Please tell us about yourself
It’s early days for Sandeep Sarathy (BChemEng(Hons), PhD), but he has already had a few. I remember being told at school that people my age will no longer have the same career for life, he shares. I’ve had four different roles in 12 years!
Sandeep’s initial interest was in researching which directed him to pursue a PhD at the University of Queensland. However, he soon realised that his talents lay more in commercialising new technologies, rather than pure research.
How did you end up in such an offbeat, unconventional and fascinating career?
Sandeep started out specialising in plastic recycling – his PhD thesis explored the conversion of waste plastics into liquid fuels. Once he’d recognised that innovation depends on strong connections between science, business and government, Sandeep gravitated to commercialisation, where he could help translate knowledge gained through research into policies and practice. And that then led him to the Environment Protection Authority (EPA) Victoria.
What did you study?
I did my Bachelor’s Degree in Chemical Engineering from Monash University. After completing my PhD (Chemical Engineering) i did a Graduate Certificate in Public Policy and Governance from Queensland University of Technology
Tell us about your career path
Sandeep’s first role at the EPA was in research management. We commissioned specific research projects from universities (including Monash) and consultants to inform EPA policies, he explains. This job was a natural progression from research translation.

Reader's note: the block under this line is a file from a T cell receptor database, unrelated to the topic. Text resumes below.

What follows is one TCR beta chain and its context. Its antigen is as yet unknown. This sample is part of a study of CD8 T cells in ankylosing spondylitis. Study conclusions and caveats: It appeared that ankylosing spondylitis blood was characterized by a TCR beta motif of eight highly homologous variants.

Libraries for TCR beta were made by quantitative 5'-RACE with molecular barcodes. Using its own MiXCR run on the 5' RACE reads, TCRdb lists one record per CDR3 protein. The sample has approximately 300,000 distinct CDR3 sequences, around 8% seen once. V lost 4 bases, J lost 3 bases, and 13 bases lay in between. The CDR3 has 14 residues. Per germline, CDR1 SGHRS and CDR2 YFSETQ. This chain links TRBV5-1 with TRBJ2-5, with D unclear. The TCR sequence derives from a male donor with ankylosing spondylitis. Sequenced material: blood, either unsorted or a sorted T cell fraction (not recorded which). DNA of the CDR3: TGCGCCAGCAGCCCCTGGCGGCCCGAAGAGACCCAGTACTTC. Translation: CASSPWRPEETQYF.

From there Sandeep moved into his current role managing the quality of EPA regulatory functions. This is quite a deviation from my job history, but I still use a lot of the skills acquired previously, such as synthesising and analysing data, drawing conclusions, and making adjustments to reach our goals, he says.
How does your work benefit the community
Passionate about the environment, Sandeep keeps a keen eye on renewable energy. Growing up in India my parents could not afford to have a phone in their house, but just a generation later almost every middle-class Indian has their own mobile phone. I wish this would happen with renewables, he shares. Here we now still rely on centralized fossil fuel-based systems, but I believe countries like India, China and those in Africa can leapfrog this and go straight to distributed renewable energy.
That, of course, requires flexibility. As does moving from job to job. The world is rapidly changing, and Sandeep understands that we must be prepared to adapt and play new roles. Here’s his secret: The most important skill is not WHAT you learn, but learning HOW to learn. Master that and your career choices could be endless.